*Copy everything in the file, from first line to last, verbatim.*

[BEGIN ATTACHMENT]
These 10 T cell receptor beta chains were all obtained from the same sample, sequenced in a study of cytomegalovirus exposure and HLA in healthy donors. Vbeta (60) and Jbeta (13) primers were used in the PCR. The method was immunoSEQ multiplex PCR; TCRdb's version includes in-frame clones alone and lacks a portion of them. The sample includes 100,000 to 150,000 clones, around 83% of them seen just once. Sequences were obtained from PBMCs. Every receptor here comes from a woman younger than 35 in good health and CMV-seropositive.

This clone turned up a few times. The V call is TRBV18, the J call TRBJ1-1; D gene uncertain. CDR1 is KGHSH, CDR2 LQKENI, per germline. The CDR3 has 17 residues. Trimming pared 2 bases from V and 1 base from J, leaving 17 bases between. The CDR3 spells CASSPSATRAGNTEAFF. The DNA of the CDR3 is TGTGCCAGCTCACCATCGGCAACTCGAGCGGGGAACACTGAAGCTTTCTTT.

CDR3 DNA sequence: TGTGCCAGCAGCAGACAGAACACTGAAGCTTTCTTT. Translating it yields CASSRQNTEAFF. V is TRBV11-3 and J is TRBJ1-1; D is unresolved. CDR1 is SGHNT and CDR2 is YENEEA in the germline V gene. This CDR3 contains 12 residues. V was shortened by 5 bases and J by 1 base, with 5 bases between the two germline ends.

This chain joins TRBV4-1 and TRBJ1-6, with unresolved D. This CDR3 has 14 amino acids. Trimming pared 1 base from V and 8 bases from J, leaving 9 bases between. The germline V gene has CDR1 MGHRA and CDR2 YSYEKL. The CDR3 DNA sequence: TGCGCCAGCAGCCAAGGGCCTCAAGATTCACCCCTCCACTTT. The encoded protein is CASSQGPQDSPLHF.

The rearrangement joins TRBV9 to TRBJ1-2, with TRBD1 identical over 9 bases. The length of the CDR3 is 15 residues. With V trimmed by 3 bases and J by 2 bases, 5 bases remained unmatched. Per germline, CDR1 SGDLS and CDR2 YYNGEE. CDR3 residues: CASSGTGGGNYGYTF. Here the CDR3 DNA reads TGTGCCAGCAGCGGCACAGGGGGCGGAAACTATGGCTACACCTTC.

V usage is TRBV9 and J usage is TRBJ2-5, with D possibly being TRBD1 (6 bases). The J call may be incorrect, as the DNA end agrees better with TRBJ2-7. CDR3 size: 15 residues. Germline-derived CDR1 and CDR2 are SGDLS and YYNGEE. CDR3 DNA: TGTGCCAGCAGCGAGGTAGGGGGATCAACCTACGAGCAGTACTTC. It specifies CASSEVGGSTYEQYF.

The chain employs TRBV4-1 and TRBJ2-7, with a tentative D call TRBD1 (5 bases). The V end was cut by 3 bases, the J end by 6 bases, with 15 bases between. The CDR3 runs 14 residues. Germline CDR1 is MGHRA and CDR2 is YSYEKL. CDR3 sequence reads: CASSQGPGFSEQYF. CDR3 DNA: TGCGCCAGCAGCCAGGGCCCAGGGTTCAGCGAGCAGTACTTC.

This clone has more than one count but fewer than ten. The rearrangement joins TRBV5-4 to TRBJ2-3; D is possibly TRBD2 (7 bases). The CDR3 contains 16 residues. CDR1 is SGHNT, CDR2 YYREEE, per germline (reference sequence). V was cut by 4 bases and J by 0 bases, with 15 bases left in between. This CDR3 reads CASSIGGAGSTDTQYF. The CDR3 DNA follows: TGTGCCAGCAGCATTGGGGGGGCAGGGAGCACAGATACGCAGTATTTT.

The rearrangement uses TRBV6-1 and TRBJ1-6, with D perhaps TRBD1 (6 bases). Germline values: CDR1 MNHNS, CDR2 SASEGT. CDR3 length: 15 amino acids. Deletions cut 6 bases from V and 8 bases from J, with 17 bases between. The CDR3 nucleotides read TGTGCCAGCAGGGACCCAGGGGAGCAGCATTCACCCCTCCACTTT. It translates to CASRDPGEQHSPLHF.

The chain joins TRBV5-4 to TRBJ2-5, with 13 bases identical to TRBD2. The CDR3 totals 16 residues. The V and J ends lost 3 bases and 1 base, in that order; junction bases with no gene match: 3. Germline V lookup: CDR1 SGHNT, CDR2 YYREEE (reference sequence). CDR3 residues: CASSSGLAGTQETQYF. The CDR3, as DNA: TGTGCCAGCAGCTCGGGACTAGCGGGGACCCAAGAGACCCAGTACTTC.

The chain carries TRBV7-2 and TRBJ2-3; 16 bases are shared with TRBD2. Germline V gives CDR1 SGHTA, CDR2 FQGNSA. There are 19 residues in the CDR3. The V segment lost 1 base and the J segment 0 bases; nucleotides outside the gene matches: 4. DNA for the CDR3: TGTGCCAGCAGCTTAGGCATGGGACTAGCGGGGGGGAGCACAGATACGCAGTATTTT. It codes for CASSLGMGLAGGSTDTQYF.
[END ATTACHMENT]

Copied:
These 10 T cell receptor beta chains were all obtained from the same sample, sequenced in a study of cytomegalovirus exposure and HLA in healthy donors. Vbeta (60) and Jbeta (13) primers were used in the PCR. The method was immunoSEQ multiplex PCR; TCRdb's version includes in-frame clones alone and lacks a portion of them. The sample includes 100,000 to 150,000 clones, around 83% of them seen just once. Sequences were obtained from PBMCs. Every receptor here comes from a woman younger than 35 in good health and CMV-seropositive.

This clone turned up a few times. The V call is TRBV18, the J call TRBJ1-1; D gene uncertain. CDR1 is KGHSH, CDR2 LQKENI, per germline. The CDR3 has 17 residues. Trimming pared 2 bases from V and 1 base from J, leaving 17 bases between. The CDR3 spells CASSPSATRAGNTEAFF. The DNA of the CDR3 is TGTGCCAGCTCACCATCGGCAACTCGAGCGGGGAACACTGAAGCTTTCTTT.

CDR3 DNA sequence: TGTGCCAGCAGCAGACAGAACACTGAAGCTTTCTTT. Translating it yields CASSRQNTEAFF. V is TRBV11-3 and J is TRBJ1-1; D is unresolved. CDR1 is SGHNT and CDR2 is YENEEA in the germline V gene. This CDR3 contains 12 residues. V was shortened by 5 bases and J by 1 base, with 5 bases between the two germline ends.

This chain joins TRBV4-1 and TRBJ1-6, with unresolved D. This CDR3 has 14 amino acids. Trimming pared 1 base from V and 8 bases from J, leaving 9 bases between. The germline V gene has CDR1 MGHRA and CDR2 YSYEKL. The CDR3 DNA sequence: TGCGCCAGCAGCCAAGGGCCTCAAGATTCACCCCTCCACTTT. The encoded protein is CASSQGPQDSPLHF.

The rearrangement joins TRBV9 to TRBJ1-2, with TRBD1 identical over 9 bases. The length of the CDR3 is 15 residues. With V trimmed by 3 bases and J by 2 bases, 5 bases remained unmatched. Per germline, CDR1 SGDLS and CDR2 YYNGEE. CDR3 residues: CASSGTGGGNYGYTF. Here the CDR3 DNA reads TGTGCCAGCAGCGGCACAGGGGGCGGAAACTATGGCTACACCTTC.

V usage is TRBV9 and J usage is TRBJ2-5, with D possibly being TRBD1 (6 bases). The J call may be incorrect, as the DNA end agrees better with TRBJ2-7. CDR3 size: 15 residues. Germline-derived CDR1 and CDR2 are SGDLS and YYNGEE. CDR3 DNA: TGTGCCAGCAGCGAGGTAGGGGGATCAACCTACGAGCAGTACTTC. It specifies CASSEVGGSTYEQYF.

The chain employs TRBV4-1 and TRBJ2-7, with a tentative D call TRBD1 (5 bases). The V end was cut by 3 bases, the J end by 6 bases, with 15 bases between. The CDR3 runs 14 residues. Germline CDR1 is MGHRA and CDR2 is YSYEKL. CDR3 sequence reads: CASSQGPGFSEQYF. CDR3 DNA: TGCGCCAGCAGCCAGGGCCCAGGGTTCAGCGAGCAGTACTTC.

This clone has more than one count but fewer than ten. The rearrangement joins TRBV5-4 to TRBJ2-3; D is possibly TRBD2 (7 bases). The CDR3 contains 16 residues. CDR1 is SGHNT, CDR2 YYREEE, per germline (reference sequence). V was cut by 4 bases and J by 0 bases, with 15 bases left in between. This CDR3 reads CASSIGGAGSTDTQYF. The CDR3 DNA follows: TGTGCCAGCAGCATTGGGGGGGCAGGGAGCACAGATACGCAGTATTTT.

The rearrangement uses TRBV6-1 and TRBJ1-6, with D perhaps TRBD1 (6 bases). Germline values: CDR1 MNHNS, CDR2 SASEGT. CDR3 length: 15 amino acids. Deletions cut 6 bases from V and 8 bases from J, with 17 bases between. The CDR3 nucleotides read TGTGCCAGCAGGGACCCAGGGGAGCAGCATTCACCCCTCCACTTT. It translates to CASRDPGEQHSPLHF.

The chain joins TRBV5-4 to TRBJ2-5, with 13 bases identical to TRBD2. The CDR3 totals 16 residues. The V and J ends lost 3 bases and 1 base, in that order; junction bases with no gene match: 3. Germline V lookup: CDR1 SGHNT, CDR2 YYREEE (reference sequence). CDR3 residues: CASSSGLAGTQETQYF. The CDR3, as DNA: TGTGCCAGCAGCTCGGGACTAGCGGGGACCCAAGAGACCCAGTACTTC.

The chain carries TRBV7-2 and TRBJ2-3; 16 bases are shared with TRBD2. Germline V gives CDR1 SGHTA, CDR2 FQGNSA. There are 19 residues in the CDR3. The V segment lost 1 base and the J segment 0 bases; nucleotides outside the gene matches: 4. DNA for the CDR3: TGTGCCAGCAGCTTAGGCATGGGACTAGCGGGGGGGAGCACAGATACGCAGTATTTT. It codes for CASSLGMGLAGGSTDTQYF.